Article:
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Vanguard Voice Recognition for Security

This article was written by in Investing, Privacy and Security. 5 comments.

After a few years of testing this new security feature, Vanguard has begun rolling out voice pattern recognition technology for security. According to the representative I spoke to today, this feature will be available for Flagship customers first, and all customers will eventually follow. Voice recognition adds another layer of security to your financial accounts, and I’m impressed with it so far.

When you call a Vanguard representative to discuss your account, they ask a security question to verify your identity. They may ask your pet’s name, your high school mascot, or some other piece of information a stranger might not know. This isn’t very secure; a friend or family member could easily know the answers to many of the questions typically used for security verification. It is much more difficult to fool voice pattern recognition. Even a digital recording of your voice will not have the same acoustic properties that can be detected over the phone.

Voice Pattern WaveformThe biggest benefit of this level of security is that it eliminates the need for Medallion signature guarantees for most financial transactions for which they were previously required. Signature guarantees can be a hassle; for a financial institution that conducts is business mostly online and over the phone, you might need to visit a local bank or credit union with identification in order to secure a signature guarantee, and then it will take some time to send the signature guarantee to Vanguard.

To enable voice recognition today, call a Vanguard representative today. You’ll be asked to repeat a passphrase several times: “At Vanguard, my voice is my password.” The security system will analyze your voice, which will act as a secure key. After confirming that you’re ready to begin using voice recognition as a security check, the new technology will be activated for you with your next call to Vanguard.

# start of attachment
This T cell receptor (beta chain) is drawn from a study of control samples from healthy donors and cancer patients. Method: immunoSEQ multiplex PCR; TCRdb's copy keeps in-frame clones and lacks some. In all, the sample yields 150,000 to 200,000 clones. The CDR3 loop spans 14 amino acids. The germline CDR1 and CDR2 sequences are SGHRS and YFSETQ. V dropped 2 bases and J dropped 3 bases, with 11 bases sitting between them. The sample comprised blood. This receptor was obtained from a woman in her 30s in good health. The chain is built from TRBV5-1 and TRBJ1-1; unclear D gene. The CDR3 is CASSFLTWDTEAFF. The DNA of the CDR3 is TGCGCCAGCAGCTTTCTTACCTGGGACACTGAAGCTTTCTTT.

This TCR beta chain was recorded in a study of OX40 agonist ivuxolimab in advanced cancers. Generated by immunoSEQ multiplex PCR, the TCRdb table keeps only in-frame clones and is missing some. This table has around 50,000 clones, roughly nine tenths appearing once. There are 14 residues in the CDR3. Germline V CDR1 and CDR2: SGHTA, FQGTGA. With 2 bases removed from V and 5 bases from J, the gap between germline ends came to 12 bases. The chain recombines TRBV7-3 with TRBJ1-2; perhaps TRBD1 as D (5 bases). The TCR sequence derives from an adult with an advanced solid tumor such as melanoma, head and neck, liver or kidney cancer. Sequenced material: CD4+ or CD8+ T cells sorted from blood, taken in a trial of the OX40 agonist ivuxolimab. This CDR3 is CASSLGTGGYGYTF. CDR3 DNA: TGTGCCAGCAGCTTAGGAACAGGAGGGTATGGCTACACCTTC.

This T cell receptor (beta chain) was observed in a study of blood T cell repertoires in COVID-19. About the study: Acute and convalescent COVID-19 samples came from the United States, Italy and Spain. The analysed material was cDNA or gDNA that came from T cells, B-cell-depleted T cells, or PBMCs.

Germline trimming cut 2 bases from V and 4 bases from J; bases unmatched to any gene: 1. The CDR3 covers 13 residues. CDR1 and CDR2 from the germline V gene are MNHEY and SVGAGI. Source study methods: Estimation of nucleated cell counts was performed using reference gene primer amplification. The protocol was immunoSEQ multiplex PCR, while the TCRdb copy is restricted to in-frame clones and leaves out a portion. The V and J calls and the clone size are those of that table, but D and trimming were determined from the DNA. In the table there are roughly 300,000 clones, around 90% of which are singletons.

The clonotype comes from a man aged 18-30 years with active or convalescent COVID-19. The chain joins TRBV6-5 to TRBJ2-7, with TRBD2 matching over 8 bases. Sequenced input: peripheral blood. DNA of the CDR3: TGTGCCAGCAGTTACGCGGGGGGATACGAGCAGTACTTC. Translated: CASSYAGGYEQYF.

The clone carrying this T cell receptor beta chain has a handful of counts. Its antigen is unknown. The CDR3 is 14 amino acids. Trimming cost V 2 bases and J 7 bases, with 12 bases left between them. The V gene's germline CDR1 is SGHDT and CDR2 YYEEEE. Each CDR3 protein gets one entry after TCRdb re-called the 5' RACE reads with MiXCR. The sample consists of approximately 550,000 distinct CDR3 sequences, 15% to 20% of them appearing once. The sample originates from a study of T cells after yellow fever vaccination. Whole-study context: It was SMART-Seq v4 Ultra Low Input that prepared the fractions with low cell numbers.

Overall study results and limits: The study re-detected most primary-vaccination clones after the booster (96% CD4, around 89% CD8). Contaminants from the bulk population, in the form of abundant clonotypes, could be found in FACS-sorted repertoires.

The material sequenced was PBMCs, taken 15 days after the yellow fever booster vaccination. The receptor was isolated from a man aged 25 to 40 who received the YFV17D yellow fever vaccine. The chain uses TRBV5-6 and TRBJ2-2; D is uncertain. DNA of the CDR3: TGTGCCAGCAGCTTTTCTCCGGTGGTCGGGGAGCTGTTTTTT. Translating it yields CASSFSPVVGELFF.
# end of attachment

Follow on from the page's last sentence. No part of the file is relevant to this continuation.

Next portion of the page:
After entering your Social Security number via your phone’s keypad as usual, will be prompted to speak the passphrase. It sounds like this technology could be easily fooled through recording, or to be ineffective depending on the quality of your phone line, but it’s much more secure and accurate than the existing system.

If your security check through voice recognition fails when you call, you will be asked to answer a security question. This fallback can solve any issues if you’re in a noisy room, for example, but that reduces the level of security.

Would you use voice pattern recognition to verify your identity for financial transactions?

Photo: altemark

Published or updated March 7, 2012. If you enjoyed this article receive daily emails. Follow @ConsumerismComm on Twitter and visit our Facebook page for more updates.

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About the author

Luke Landes is the founder of Consumerism Commentary. He has been blogging and writing for the internet since 1995 and has been building online communities since 1991. Find out more about Luke Landes and follow him on Twitter. View all articles by .

{ 5 comments… read them below or add one }

avatar 1 Anonymous

Conceptually, I like the idea of additional security, but I have my doubts about using my voice. It reminds me of the crime shows when they compare voice prints. Supposedly, everyone is different.

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avatar 2 wylerassociate

no, I don’t like the idea of voice recognition being used as a primary means of identification especially at a financial company like vanguard.

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avatar 3 Anonymous

As long as the old, insecure method is available, this feature provides zero additional security.

If I did sign up for it, I would say “my voice is my passport” instead. I wonder if they use any kind of voice recognition to make sure you’re saying the prescribed phrase. If not, that could provide an additional layer of security – you’d not only have to have your own voice, you’d have to know the correct passphrase as well.

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avatar 4 Anonymous

I have a cold…..wouldn’t that change my voice?

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avatar 5 Ceecee

Maybe it’s just me, but I think this sounds really cool. I would use it if available.

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